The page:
Rewarded with Cords at Graduation

At graduation, a number of cords are worn to commemorate a student’s achievements in varying activities during high school.

Akshaya Kumar, Staff Writer

For a high school student, graduation is perhaps the single most impactful day in their academic life. Commencement, the graduation ceremony, recognizes and validates the accomplishments that each student has earned over the course of four years. While commencement affirms those achievements verbally, graduates also receive tangible validations of all that they have accomplished in the form of cords that are worn and displayed on top of a student’s robes during the ceremony.

Johnston offers cords for six groups of students to earn at graduation: the top 3%, the top 15%, National Honor Society members, blood donors, Student Council members, and volunteers. In general, students must be members of good standing in each of the above groups to earn the distinction; each group also has certain requirements that must be met prior to receiving the cord.

For the academic cords, students must have a high enough GPA to be ranked in the the top 3% and 15% of their class. Although the school board removed student access to class rank information, the cord process is not affected. Administration can still run the top 3% and 15% and distribute cords accordingly.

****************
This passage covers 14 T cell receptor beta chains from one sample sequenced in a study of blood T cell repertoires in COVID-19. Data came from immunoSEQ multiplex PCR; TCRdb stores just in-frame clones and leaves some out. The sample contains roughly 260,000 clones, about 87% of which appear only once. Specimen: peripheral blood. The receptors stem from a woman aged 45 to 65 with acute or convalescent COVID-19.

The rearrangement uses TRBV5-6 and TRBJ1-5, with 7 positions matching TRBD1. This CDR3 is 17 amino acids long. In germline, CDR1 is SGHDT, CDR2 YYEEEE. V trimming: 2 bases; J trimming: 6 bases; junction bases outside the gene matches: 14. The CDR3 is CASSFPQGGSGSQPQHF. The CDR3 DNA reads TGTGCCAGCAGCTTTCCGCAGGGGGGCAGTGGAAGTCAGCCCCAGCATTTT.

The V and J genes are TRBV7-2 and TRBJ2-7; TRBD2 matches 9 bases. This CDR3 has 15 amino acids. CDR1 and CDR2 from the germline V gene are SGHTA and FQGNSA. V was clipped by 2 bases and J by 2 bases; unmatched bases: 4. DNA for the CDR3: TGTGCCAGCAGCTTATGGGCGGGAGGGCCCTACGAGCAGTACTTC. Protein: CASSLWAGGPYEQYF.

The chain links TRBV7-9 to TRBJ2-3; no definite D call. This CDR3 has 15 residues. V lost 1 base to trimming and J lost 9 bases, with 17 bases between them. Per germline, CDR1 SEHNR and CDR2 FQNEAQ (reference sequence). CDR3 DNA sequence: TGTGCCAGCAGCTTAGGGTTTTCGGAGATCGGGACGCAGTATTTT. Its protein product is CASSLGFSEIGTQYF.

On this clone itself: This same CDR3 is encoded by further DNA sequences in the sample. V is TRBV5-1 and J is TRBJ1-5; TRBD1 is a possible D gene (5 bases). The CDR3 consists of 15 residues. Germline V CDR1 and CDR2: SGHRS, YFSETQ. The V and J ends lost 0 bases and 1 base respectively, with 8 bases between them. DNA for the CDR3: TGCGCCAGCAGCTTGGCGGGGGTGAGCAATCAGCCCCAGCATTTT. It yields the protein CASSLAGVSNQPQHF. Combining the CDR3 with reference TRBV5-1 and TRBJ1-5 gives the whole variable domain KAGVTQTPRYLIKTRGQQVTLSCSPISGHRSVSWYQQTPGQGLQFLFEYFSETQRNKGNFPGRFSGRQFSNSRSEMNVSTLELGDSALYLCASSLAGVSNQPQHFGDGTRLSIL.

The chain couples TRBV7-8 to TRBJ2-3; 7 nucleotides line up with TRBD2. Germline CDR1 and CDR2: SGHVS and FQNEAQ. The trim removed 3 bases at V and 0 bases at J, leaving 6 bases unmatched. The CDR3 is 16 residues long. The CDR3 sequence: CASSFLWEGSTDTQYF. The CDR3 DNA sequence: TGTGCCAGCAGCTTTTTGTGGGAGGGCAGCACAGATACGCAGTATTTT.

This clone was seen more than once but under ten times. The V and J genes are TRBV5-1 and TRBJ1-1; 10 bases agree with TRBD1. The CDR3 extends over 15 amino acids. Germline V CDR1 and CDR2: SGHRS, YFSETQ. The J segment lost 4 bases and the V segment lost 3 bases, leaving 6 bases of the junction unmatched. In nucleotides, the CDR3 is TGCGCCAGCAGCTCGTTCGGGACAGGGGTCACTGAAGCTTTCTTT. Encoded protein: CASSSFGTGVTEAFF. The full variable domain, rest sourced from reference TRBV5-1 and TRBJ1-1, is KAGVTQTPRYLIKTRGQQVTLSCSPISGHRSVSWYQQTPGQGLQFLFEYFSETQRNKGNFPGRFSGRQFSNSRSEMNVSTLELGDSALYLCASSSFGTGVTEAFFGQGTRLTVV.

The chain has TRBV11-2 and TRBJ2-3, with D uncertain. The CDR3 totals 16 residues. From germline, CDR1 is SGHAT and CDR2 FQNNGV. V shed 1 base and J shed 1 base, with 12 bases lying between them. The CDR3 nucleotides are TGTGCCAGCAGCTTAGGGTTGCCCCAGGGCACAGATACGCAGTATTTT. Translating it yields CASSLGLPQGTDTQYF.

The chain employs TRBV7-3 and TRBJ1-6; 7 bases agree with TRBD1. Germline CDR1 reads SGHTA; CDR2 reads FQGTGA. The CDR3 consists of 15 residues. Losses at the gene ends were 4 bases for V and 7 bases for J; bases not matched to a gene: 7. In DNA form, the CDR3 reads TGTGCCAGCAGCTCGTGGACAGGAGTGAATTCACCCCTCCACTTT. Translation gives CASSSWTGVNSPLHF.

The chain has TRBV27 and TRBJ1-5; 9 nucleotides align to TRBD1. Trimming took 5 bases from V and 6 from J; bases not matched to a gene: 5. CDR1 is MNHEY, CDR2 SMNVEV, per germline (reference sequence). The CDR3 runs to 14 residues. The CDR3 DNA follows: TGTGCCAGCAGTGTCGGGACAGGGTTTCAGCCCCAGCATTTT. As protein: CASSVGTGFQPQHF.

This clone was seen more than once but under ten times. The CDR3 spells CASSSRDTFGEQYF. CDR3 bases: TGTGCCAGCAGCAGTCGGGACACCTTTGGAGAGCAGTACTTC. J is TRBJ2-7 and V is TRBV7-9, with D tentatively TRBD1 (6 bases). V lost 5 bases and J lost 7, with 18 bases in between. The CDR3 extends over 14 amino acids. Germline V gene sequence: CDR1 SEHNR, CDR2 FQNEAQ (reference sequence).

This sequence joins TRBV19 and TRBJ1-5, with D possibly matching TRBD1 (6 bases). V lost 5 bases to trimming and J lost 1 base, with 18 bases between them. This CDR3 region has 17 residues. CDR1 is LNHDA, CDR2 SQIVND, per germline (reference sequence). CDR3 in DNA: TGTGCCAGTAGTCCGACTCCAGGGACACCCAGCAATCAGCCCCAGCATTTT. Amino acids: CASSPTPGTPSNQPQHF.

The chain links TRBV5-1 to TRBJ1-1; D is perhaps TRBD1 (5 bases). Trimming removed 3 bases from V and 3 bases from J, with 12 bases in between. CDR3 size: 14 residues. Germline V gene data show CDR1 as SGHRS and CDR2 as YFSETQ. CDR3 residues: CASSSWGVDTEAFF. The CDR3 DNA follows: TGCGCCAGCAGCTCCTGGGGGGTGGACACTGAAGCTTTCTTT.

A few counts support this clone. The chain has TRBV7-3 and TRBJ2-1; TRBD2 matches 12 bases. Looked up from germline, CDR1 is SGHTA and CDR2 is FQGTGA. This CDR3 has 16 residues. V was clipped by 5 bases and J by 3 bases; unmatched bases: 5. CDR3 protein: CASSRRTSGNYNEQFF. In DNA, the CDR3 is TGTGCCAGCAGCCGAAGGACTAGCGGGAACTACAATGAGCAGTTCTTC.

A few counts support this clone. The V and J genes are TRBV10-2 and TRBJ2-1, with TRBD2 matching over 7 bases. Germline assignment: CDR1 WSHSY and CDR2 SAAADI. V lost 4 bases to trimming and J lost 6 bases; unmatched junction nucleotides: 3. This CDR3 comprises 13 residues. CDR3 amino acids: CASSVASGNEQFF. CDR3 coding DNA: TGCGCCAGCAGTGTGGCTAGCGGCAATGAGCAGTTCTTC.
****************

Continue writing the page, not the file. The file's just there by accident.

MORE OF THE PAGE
The silver cord is earned through volunteering. Students who complete 50 hours of community service during their sophomore, junior, and senior years of high school (for a total of 150 hours) receive the cord to wear at graduation from sponsor Chris Beguhn. Each cord is $2.50 due to the volume purchased. “I wrote a grant when the program started, and that paid for 1000 cords,” Beguhn said. Approximately 100 students earn the cord each year.

Other cords are earned by being members of certain groups, like Student Council, sponsored by Kari Gray, and National Honor Society (NHS). To earn the NHS cord, students must complete the requirements: attend meetings, complete 25 hours of community service and do two projects.

Members of Student Council earn a cord for each year they have been on Student Council and must be in good standing. “They must be on a committee during all trimesters each year,” Gray said. “If students are only on for one year, they only receive one cord.” Students are informed prior to graduation, via email, of the cords and pick them up. Members then return the cords when they receive their diplomas. Students do have the option to retain them though; in that case, students must pay to keep the cord.

The cord for donating blood is the most rare, as only 10-15 students earn the cord each year. According to the LifeServe Blood center, students who demonstrate a commitment to saving lives by registering to donate blood five times before graduation are considered “donors of distinction”. Along with the cord, donors receive a Certificate of Achievement, a letter of accomplishment from the LifeServe Blood Center President, and recognition in a press release sent to the local newspaper. The cords are handed out by Gray and teacher Thomas Griffin to recipients on Senior Night. Unlike Silver Cord, the money to buy the cords must be voted on once the total bill is calculated and comes from the school budget.

Each cord is distinct and is earned through varying processes, representing the time utilized and dedication needed for students to collect the cord. Graduation is certainly memorable and a culmination of four years of schooling, and the cords serve as a reminder of that monumental achievement.